Who is Fleur Robins?

Fleur Robins is a skipping, whirling, socially clueless, Earth-reverencing, body-bemoaning, quirkily gifted young girl whose blossoming over the course of three books leads her from obsessing over the Void to discovering the pivotal role of the human heart in addressing our species’ direst dilemmas. Follow Fleur, the enchanting creation of novelist Sharon Heath, on the next leg of her remarkable journey.



Follow Fleur

Sharon Heath's sequel to the Fleur Trilogy is available now!

Learn more about Sharon Heath and her latest book The Mysterious Composition of Tears.





“The human imagination is a living miracle: our bridge to the wonderings and wisdom of the ancients, to the vibrancy of the present—and to world-altering possibilities. I’m drawn to write stories about socially awkward odd ducks and gifted outsiders who stumble from self-doubt and loneliness toward the solace of love, who sense the suffering of the Earth and seek the mysteries of the universe, who are flawed and goofy and occasionally scarily destructive, and who struggle to find the courage to face the void, sometimes finding within it seeds of renewal, gratitude, and even joy.”

“I ask the trees what purpose we humans could possibly have evolved to fulfill, given our disrespect for their beauty and the beauty of the interwoven natural order. They don’t reveal their secret entirely—they’re trees, after all, and a tree needs to preserve a decent amount of mystery—but they assure me that our species is here for a reason and that some of us are doing a fine job of it. So I want to give a shoutout to those of you who are trying to do justice to the faith of the trees. It would be a damned shame to disappoint them.”

“It’s times like these that we desperately feel the need to be holding each other and holding one another up, exchanging our fears and deepest hopes, sharing the light of connection by which we humans have made our way through the terrifying unknown—what The Fleur Trilogy’s eponymic heroine calls “the void”—for 200,000 years.”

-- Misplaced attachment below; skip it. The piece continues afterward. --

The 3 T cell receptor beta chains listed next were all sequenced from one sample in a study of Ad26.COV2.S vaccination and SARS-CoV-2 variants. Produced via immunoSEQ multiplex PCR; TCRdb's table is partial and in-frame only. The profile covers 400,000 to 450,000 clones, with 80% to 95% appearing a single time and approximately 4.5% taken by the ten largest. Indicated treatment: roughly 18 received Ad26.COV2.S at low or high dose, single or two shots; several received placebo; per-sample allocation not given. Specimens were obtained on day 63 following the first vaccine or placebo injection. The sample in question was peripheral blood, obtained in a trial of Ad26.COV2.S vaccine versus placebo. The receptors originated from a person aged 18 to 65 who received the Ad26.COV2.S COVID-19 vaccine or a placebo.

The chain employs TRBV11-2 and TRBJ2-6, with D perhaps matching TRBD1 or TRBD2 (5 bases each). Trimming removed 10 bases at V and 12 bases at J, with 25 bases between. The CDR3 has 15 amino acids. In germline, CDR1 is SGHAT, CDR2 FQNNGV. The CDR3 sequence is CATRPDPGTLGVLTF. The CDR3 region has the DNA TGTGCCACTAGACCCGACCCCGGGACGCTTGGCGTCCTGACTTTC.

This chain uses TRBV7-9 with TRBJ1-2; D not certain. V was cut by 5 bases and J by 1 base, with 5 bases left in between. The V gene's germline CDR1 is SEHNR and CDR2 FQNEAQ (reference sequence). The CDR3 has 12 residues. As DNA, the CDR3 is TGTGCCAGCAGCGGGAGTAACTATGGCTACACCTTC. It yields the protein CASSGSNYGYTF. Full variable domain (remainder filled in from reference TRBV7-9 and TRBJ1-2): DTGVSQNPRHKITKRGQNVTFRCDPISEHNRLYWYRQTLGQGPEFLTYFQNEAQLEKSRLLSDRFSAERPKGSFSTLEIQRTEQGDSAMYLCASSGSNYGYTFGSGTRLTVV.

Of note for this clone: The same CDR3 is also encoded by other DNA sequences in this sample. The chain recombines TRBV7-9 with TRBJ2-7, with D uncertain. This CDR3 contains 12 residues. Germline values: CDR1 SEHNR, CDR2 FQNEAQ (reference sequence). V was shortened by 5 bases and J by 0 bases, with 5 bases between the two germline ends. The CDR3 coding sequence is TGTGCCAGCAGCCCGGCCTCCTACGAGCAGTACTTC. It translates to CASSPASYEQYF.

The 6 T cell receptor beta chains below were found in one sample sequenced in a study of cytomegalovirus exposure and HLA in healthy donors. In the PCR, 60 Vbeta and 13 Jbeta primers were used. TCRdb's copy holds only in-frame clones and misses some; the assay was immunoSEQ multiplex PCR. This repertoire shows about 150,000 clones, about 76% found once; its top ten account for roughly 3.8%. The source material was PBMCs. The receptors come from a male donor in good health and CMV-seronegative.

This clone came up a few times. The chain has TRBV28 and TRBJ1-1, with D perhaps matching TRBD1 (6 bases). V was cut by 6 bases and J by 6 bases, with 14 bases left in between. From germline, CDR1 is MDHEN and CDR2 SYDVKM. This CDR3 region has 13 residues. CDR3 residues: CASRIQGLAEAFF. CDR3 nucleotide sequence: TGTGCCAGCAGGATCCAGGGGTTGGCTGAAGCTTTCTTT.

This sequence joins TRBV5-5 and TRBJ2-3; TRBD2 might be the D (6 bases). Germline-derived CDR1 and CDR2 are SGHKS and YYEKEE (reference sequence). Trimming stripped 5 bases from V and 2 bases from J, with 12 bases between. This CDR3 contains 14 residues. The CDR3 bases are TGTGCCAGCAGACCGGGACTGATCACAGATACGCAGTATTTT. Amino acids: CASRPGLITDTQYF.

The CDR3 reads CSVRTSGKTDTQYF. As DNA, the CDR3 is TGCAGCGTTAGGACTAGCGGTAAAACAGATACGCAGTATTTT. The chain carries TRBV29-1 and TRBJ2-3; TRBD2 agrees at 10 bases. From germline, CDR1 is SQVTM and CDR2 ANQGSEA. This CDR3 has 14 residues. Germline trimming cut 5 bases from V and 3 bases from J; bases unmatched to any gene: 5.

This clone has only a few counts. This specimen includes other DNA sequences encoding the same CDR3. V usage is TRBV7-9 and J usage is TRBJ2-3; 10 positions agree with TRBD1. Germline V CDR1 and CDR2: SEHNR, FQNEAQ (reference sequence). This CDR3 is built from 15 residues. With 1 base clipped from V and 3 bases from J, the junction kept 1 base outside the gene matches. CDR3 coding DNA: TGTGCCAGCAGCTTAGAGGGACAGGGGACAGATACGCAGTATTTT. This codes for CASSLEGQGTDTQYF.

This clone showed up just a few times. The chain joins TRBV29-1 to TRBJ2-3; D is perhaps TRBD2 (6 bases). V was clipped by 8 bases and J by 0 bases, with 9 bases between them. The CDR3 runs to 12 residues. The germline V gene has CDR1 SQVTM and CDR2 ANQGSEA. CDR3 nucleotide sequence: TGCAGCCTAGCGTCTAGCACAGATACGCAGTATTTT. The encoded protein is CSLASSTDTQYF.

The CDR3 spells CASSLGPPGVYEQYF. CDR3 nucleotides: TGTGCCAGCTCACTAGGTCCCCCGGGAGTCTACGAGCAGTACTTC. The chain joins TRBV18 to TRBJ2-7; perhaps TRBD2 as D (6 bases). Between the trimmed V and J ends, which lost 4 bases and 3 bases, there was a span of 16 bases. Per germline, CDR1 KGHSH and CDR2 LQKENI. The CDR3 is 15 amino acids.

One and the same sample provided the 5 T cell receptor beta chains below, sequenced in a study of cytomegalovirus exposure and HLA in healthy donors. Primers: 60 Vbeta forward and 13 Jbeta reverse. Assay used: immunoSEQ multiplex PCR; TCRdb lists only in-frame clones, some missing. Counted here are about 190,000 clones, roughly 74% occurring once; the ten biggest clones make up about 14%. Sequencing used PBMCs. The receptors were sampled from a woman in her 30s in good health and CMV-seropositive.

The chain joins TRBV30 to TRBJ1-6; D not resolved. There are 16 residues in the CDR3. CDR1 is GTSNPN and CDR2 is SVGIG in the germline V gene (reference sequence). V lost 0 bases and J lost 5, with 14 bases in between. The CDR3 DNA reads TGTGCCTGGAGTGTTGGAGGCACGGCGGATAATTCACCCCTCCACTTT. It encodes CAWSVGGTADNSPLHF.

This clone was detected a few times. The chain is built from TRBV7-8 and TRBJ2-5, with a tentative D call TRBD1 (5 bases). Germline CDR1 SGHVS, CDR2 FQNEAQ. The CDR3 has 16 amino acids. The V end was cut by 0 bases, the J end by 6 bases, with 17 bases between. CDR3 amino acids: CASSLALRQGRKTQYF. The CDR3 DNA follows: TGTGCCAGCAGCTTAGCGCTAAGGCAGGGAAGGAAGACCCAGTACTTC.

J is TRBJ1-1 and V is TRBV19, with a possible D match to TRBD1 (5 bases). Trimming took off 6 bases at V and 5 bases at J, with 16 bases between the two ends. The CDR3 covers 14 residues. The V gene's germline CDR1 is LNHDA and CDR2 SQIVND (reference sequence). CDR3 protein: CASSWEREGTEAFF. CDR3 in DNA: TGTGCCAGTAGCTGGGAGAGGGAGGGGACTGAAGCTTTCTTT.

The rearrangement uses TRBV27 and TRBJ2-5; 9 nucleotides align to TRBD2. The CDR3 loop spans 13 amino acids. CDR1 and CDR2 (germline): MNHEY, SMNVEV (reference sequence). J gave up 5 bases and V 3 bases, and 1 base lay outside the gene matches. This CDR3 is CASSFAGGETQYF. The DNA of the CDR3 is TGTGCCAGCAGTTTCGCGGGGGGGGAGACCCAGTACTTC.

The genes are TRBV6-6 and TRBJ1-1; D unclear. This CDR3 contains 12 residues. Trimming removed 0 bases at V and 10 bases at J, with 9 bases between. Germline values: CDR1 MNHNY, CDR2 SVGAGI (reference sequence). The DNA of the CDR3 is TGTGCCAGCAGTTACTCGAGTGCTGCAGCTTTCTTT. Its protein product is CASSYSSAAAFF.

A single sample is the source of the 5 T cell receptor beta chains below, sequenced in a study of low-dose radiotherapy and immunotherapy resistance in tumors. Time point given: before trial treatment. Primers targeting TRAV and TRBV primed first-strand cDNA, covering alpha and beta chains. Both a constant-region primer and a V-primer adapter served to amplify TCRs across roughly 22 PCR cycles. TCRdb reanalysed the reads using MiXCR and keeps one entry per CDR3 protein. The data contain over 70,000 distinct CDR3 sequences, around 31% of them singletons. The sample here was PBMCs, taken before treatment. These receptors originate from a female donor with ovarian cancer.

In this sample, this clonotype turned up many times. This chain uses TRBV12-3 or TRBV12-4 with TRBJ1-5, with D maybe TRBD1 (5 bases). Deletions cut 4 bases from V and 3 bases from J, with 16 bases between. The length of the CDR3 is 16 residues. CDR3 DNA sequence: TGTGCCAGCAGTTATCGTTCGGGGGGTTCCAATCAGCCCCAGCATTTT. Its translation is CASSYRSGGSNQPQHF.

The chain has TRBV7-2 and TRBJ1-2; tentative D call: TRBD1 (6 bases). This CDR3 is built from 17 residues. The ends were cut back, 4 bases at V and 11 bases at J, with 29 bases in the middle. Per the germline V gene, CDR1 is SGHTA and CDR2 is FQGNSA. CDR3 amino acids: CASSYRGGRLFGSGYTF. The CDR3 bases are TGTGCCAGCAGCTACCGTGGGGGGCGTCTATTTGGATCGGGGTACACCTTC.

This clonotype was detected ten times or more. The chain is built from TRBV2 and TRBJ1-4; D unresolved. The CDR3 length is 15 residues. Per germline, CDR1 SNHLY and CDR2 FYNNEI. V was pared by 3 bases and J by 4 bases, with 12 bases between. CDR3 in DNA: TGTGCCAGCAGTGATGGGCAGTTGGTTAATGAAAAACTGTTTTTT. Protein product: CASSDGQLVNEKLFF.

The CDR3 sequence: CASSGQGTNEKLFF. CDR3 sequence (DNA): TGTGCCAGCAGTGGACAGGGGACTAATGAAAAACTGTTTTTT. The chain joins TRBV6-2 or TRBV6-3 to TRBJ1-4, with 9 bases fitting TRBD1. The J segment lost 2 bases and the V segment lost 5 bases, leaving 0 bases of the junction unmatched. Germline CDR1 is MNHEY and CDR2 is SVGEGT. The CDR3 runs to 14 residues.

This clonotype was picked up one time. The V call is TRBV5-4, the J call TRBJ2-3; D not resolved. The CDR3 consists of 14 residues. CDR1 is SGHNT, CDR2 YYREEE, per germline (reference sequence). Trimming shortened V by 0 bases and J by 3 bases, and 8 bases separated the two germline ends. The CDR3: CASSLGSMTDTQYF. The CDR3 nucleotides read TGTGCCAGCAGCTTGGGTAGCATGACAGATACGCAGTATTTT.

“(I was) very depressed as a child…and I found precious moments of escape reading everything from the backs of Cheerios boxes to Anna Karenina. I just knew back then that writing stories for others to enjoy would be the most wondrous calling in the world. I also ‘knew’ that I might as well forget that desire, as I had no imagination. When…Fleur emerged from within me, chock-full of whimsical, dreadful, and unusual imagination, I realized that something long pent-up and previously invisible was getting released. The sweet irony is that my second—and also abandoned—ambition as a girl was to become an astronomer. The deliciousness of writing about an imaginative child whose insatiably curious mind inquires into the nature of the cosmos hasn’t been lost on me!”


Thoughts and Inspirations


Birth and Death… and Birth Again

My brother Gene passed into the Great Mystery a few days ago. I feel like I've lost a limb. Dr. Eugene Frederick Karson was born on October 23rd, 1935. A brilliant, athletic, consistently curious, and compassionate man, he was my idol, my inspiration, my colleague in...

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Return of the Butterfly: From Fleur, with Love

Sometimes the best way to read a novel is to write one. Over a decade ago, something like that began happening to me. I'd already been working at the craft of fiction for many years when it occurred to me that it might be interesting to try writing a first person...

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